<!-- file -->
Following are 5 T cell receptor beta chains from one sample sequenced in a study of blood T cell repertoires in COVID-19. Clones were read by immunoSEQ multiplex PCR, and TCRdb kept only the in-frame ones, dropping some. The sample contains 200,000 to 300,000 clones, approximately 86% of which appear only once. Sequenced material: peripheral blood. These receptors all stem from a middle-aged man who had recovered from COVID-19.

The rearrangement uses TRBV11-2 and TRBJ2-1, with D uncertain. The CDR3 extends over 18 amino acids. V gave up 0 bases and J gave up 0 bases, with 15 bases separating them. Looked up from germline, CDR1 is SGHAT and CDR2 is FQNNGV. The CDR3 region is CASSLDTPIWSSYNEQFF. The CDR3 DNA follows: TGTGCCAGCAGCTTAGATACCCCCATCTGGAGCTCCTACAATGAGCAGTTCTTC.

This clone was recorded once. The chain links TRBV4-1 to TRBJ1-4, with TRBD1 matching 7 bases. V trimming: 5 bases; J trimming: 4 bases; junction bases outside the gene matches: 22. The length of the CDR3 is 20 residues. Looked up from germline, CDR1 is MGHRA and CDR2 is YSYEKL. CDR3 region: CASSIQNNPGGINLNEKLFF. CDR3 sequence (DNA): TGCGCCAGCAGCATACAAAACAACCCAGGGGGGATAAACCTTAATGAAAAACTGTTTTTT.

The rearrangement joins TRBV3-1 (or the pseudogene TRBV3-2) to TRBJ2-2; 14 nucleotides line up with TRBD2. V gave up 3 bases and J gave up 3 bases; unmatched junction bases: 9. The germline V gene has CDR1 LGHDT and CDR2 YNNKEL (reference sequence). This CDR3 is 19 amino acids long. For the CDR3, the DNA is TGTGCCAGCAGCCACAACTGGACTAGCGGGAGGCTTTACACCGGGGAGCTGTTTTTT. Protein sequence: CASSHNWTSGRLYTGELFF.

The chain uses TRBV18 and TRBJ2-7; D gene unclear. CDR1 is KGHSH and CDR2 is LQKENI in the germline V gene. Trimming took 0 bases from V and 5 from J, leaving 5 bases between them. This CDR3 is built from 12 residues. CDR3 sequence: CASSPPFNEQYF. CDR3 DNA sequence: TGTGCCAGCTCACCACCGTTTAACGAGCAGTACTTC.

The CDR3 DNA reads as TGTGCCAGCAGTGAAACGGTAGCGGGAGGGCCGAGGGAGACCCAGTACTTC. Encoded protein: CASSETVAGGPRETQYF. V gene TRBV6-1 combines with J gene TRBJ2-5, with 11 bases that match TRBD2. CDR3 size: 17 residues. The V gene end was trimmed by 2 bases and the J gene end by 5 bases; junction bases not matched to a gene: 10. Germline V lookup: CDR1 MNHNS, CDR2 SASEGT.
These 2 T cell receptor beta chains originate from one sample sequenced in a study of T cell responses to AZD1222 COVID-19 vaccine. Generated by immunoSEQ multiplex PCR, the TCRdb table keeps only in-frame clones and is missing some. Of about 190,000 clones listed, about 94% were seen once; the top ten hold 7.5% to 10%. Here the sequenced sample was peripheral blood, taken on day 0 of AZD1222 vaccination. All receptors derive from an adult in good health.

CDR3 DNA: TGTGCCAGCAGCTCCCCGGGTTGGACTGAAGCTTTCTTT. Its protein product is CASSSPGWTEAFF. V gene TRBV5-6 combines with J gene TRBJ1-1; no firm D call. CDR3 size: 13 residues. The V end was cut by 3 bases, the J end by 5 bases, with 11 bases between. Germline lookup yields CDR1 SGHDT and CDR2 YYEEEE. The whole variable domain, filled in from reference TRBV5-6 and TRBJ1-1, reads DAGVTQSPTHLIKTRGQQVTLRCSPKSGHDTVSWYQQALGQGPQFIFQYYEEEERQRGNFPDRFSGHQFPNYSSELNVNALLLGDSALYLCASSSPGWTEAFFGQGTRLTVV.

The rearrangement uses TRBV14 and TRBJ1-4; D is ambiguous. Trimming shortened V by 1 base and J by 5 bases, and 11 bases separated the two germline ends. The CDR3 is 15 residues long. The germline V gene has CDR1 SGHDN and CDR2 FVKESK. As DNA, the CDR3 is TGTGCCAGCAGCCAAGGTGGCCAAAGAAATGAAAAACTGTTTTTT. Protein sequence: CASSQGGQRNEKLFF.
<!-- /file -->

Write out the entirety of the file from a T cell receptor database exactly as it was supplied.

Following are 5 T cell receptor beta chains from one sample sequenced in a study of blood T cell repertoires in COVID-19. Clones were read by immunoSEQ multiplex PCR, and TCRdb kept only the in-frame ones, dropping some. The sample contains 200,000 to 300,000 clones, approximately 86% of which appear only once. Sequenced material: peripheral blood. These receptors all stem from a middle-aged man who had recovered from COVID-19.

The rearrangement uses TRBV11-2 and TRBJ2-1, with D uncertain. The CDR3 extends over 18 amino acids. V gave up 0 bases and J gave up 0 bases, with 15 bases separating them. Looked up from germline, CDR1 is SGHAT and CDR2 is FQNNGV. The CDR3 region is CASSLDTPIWSSYNEQFF. The CDR3 DNA follows: TGTGCCAGCAGCTTAGATACCCCCATCTGGAGCTCCTACAATGAGCAGTTCTTC.

This clone was recorded once. The chain links TRBV4-1 to TRBJ1-4, with TRBD1 matching 7 bases. V trimming: 5 bases; J trimming: 4 bases; junction bases outside the gene matches: 22. The length of the CDR3 is 20 residues. Looked up from germline, CDR1 is MGHRA and CDR2 is YSYEKL. CDR3 region: CASSIQNNPGGINLNEKLFF. CDR3 sequence (DNA): TGCGCCAGCAGCATACAAAACAACCCAGGGGGGATAAACCTTAATGAAAAACTGTTTTTT.

The rearrangement joins TRBV3-1 (or the pseudogene TRBV3-2) to TRBJ2-2; 14 nucleotides line up with TRBD2. V gave up 3 bases and J gave up 3 bases; unmatched junction bases: 9. The germline V gene has CDR1 LGHDT and CDR2 YNNKEL (reference sequence). This CDR3 is 19 amino acids long. For the CDR3, the DNA is TGTGCCAGCAGCCACAACTGGACTAGCGGGAGGCTTTACACCGGGGAGCTGTTTTTT. Protein sequence: CASSHNWTSGRLYTGELFF.

The chain uses TRBV18 and TRBJ2-7; D gene unclear. CDR1 is KGHSH and CDR2 is LQKENI in the germline V gene. Trimming took 0 bases from V and 5 from J, leaving 5 bases between them. This CDR3 is built from 12 residues. CDR3 sequence: CASSPPFNEQYF. CDR3 DNA sequence: TGTGCCAGCTCACCACCGTTTAACGAGCAGTACTTC.

The CDR3 DNA reads as TGTGCCAGCAGTGAAACGGTAGCGGGAGGGCCGAGGGAGACCCAGTACTTC. Encoded protein: CASSETVAGGPRETQYF. V gene TRBV6-1 combines with J gene TRBJ2-5, with 11 bases that match TRBD2. CDR3 size: 17 residues. The V gene end was trimmed by 2 bases and the J gene end by 5 bases; junction bases not matched to a gene: 10. Germline V lookup: CDR1 MNHNS, CDR2 SASEGT.
These 2 T cell receptor beta chains originate from one sample sequenced in a study of T cell responses to AZD1222 COVID-19 vaccine. Generated by immunoSEQ multiplex PCR, the TCRdb table keeps only in-frame clones and is missing some. Of about 190,000 clones listed, about 94% were seen once; the top ten hold 7.5% to 10%. Here the sequenced sample was peripheral blood, taken on day 0 of AZD1222 vaccination. All receptors derive from an adult in good health.

CDR3 DNA: TGTGCCAGCAGCTCCCCGGGTTGGACTGAAGCTTTCTTT. Its protein product is CASSSPGWTEAFF. V gene TRBV5-6 combines with J gene TRBJ1-1; no firm D call. CDR3 size: 13 residues. The V end was cut by 3 bases, the J end by 5 bases, with 11 bases between. Germline lookup yields CDR1 SGHDT and CDR2 YYEEEE. The whole variable domain, filled in from reference TRBV5-6 and TRBJ1-1, reads DAGVTQSPTHLIKTRGQQVTLRCSPKSGHDTVSWYQQALGQGPQFIFQYYEEEERQRGNFPDRFSGHQFPNYSSELNVNALLLGDSALYLCASSSPGWTEAFFGQGTRLTVV.

The rearrangement uses TRBV14 and TRBJ1-4; D is ambiguous. Trimming shortened V by 1 base and J by 5 bases, and 11 bases separated the two germline ends. The CDR3 is 15 residues long. The germline V gene has CDR1 SGHDN and CDR2 FVKESK. As DNA, the CDR3 is TGTGCCAGCAGCCAAGGTGGCCAAAGAAATGAAAAACTGTTTTTT. Protein sequence: CASSQGGQRNEKLFF.